On Tuesday of this week, Paul Kapustka interviewed Alec Saunders, who, in addition to having the same last name as a number of my relatives, is one of the co-founders of the presence software startup iotum. Since writing last week’s post about the wonders of the virtual office, I’ve been giving a lot of thought to virtual communication, and what ‘face-time’ really means in an increasingly web-based society. I receive writing assignments via email, I communicate with those that I work for via message boards or additional emails, and a majority of the time, I don’t even exist in the same geographic location as the people that I am actively engaged with on a daily basis.
It isn’t surprising to me that, within this context, a company like iotum could come to be, and also thrive, because what is missing, from all of these interactions, is something that hasn’t been bred out of human consciousness quite yet: a desire to connect, in a more immediate, visceral way, with another human being. Saunders hopes to solve some of this with his application that enables you to move beyond a busy signal or interminable ‘stay on the line’ muzak into a realm where you know, with some degree of certainty, whether or not the human being you’re trying to reach is actually there. It’s an effort, albeit one fraught with privacy issues, to put a human face, or at least a human presence, back on tech-based communication.
This concept brings me to TED. TED, the Technology Entertainment and Design conference (not the Ted vaguely related to your third cousin who enjoys sitting around in his wifebeater drinking gin out of mason jars), is a similar effort concerning technology and ‘presence’, if you will. Granted, it involves a hell of a lot more money, and is executed on a larger scale, but, I believe that those involved with it are intimately invested in the same basic concept: how do we, in our increasingly web and technology-based society, maintain and even celebrate the human element that these advancements are designed to serve? In making things ‘easier’ for ourselves via technology, how do we guarantee that we don’t write ourselves, and our interactions with one another, out of the equation?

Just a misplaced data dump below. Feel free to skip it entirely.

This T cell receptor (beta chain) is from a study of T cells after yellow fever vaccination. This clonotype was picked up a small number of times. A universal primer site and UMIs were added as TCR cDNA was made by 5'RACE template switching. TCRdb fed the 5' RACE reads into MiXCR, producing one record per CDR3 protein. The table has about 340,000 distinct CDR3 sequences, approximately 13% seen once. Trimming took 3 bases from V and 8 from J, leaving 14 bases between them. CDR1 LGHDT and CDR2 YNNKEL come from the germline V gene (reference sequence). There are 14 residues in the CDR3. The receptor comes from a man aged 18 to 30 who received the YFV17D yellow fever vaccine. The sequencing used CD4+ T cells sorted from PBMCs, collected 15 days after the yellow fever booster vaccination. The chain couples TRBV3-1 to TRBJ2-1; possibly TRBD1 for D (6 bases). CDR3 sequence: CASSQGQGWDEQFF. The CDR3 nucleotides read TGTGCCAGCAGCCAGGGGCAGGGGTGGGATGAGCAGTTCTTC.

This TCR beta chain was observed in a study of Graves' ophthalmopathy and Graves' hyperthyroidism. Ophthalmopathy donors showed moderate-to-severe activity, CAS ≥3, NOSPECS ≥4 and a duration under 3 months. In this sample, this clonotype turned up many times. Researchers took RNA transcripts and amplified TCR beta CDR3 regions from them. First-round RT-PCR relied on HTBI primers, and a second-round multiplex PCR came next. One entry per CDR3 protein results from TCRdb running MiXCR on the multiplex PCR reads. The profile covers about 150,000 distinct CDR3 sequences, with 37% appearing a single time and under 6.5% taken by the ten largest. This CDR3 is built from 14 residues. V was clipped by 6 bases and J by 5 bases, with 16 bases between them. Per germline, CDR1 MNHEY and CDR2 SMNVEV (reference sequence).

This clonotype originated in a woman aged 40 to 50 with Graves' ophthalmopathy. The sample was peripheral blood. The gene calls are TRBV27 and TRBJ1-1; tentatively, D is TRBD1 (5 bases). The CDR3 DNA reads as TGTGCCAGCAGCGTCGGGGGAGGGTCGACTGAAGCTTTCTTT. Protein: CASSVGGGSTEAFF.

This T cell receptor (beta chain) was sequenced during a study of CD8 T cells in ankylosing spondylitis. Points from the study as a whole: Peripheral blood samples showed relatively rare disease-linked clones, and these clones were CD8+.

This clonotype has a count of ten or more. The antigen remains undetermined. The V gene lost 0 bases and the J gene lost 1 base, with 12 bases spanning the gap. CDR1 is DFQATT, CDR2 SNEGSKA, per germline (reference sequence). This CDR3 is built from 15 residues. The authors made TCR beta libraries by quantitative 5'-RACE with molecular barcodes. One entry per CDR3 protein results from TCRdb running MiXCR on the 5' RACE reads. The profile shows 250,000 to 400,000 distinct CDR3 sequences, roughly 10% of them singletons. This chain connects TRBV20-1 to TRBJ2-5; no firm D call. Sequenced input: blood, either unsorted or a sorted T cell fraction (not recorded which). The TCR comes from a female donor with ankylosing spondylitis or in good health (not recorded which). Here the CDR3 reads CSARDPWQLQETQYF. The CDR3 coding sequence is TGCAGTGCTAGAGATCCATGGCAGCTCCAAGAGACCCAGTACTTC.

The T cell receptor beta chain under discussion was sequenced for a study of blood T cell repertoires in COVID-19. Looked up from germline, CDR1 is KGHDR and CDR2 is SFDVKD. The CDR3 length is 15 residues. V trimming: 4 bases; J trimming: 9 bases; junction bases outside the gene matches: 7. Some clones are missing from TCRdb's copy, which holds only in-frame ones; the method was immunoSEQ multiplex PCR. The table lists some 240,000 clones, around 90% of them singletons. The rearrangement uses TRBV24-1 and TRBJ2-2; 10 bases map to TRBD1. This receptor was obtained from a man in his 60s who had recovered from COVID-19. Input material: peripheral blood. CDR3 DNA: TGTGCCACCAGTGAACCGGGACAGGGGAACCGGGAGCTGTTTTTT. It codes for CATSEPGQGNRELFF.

Answering that question is, I believe, a matter of presence. The TED giftbags this year contain, amongst other things, a year-long gift subscription to the Home Edition of ElephantDrive. Accompanying this gift is a letter that emphasizes the company’s desire to find new ways to further their socially responsible efforts. And at first, to be entirely honest, I wasn’t sure what socially responsible data storage could look like. Sometime over the course of this week, however, and after reading Kapustka’s interview, I realized that it all boils down to, once more, this notion of presence. Not data storage in and of itself (though, it is admittedly excellent), but, who, exactly, was storing data, and who could later access it.
Presence, in this instance, can mean that a free ElephantDrive account, given to a school in southern India, will enable schoolchildren in western Massachusetts to access data that will open the door to another culture, another way of being, another understanding of a different human presence. It can be an opportunity for education, and a means of creating a greater shared sense of connection between groups of individuals, or individuals period, who might not ever have interacted otherwise.
It can be the difference, in a greater sense, between getting a busy signal , or going into the web 2.0 environment and hearing a very human ‘hello’. It is a chance to pause, and be present with one another, even though we are far apart. And that is a form of presence infinitely worth supporting, and preserving.